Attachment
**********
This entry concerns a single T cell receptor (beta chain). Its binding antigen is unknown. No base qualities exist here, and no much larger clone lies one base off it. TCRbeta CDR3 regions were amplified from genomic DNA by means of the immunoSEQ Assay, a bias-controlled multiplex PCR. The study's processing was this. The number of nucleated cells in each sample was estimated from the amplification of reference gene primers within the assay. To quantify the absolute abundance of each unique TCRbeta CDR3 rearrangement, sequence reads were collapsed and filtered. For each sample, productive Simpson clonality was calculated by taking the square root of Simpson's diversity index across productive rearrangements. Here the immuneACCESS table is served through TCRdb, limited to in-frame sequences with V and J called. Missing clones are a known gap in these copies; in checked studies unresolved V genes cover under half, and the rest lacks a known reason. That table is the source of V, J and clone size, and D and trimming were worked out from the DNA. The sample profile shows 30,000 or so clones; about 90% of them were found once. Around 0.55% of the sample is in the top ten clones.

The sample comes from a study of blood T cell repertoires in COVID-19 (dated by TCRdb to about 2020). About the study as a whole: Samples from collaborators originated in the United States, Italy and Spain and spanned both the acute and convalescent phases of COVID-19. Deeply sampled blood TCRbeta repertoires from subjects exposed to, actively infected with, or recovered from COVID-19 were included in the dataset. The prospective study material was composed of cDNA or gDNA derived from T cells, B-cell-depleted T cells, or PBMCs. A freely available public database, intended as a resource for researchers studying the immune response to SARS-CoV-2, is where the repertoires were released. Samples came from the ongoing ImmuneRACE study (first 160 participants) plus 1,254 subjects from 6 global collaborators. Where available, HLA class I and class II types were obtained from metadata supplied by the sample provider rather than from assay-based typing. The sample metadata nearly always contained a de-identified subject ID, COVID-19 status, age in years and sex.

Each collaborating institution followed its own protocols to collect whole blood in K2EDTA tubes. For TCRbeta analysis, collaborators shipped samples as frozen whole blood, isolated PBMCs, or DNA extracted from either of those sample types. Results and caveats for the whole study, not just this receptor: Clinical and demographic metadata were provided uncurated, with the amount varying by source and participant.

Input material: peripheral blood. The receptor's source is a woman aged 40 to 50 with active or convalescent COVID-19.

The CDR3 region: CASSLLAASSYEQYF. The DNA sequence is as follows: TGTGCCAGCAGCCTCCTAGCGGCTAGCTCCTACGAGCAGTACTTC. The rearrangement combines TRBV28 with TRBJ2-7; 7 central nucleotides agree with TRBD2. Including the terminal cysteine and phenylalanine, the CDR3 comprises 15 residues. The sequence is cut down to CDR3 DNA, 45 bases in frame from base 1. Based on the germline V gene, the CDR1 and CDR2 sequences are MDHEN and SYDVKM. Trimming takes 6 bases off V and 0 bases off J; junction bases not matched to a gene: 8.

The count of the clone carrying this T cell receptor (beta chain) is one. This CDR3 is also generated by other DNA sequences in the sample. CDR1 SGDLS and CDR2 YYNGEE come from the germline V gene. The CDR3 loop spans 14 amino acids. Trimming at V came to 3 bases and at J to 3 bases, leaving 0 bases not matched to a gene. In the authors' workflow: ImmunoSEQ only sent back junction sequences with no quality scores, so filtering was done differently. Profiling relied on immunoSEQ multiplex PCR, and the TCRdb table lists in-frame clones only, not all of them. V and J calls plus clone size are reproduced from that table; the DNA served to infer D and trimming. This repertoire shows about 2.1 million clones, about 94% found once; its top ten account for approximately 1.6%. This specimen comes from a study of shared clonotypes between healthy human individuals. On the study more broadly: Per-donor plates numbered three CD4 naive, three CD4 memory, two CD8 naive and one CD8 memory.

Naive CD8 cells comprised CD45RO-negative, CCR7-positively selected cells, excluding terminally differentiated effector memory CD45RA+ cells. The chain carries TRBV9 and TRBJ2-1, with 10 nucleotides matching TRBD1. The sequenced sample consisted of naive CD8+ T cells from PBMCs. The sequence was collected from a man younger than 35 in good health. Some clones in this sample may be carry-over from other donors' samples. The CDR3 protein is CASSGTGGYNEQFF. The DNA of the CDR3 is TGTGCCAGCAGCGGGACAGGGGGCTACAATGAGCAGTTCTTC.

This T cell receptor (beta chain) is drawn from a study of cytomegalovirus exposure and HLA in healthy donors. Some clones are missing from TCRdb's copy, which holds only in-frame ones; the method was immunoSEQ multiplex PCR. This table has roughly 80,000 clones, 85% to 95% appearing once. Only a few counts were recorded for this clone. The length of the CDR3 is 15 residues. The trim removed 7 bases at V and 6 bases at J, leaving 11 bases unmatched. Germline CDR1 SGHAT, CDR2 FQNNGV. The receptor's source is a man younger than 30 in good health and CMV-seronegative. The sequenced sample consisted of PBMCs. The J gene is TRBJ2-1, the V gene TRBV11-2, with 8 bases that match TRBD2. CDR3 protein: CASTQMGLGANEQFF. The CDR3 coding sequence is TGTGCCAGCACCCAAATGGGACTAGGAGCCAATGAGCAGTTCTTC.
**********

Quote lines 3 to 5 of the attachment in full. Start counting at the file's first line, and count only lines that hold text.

Each collaborating institution followed its own protocols to collect whole blood in K2EDTA tubes. For TCRbeta analysis, collaborators shipped samples as frozen whole blood, isolated PBMCs, or DNA extracted from either of those sample types. Results and caveats for the whole study, not just this receptor: Clinical and demographic metadata were provided uncurated, with the amount varying by source and participant.

Input material: peripheral blood. The receptor's source is a woman aged 40 to 50 with active or convalescent COVID-19.

The CDR3 region: CASSLLAASSYEQYF. The DNA sequence is as follows: TGTGCCAGCAGCCTCCTAGCGGCTAGCTCCTACGAGCAGTACTTC. The rearrangement combines TRBV28 with TRBJ2-7; 7 central nucleotides agree with TRBD2. Including the terminal cysteine and phenylalanine, the CDR3 comprises 15 residues. The sequence is cut down to CDR3 DNA, 45 bases in frame from base 1. Based on the germline V gene, the CDR1 and CDR2 sequences are MDHEN and SYDVKM. Trimming takes 6 bases off V and 0 bases off J; junction bases not matched to a gene: 8.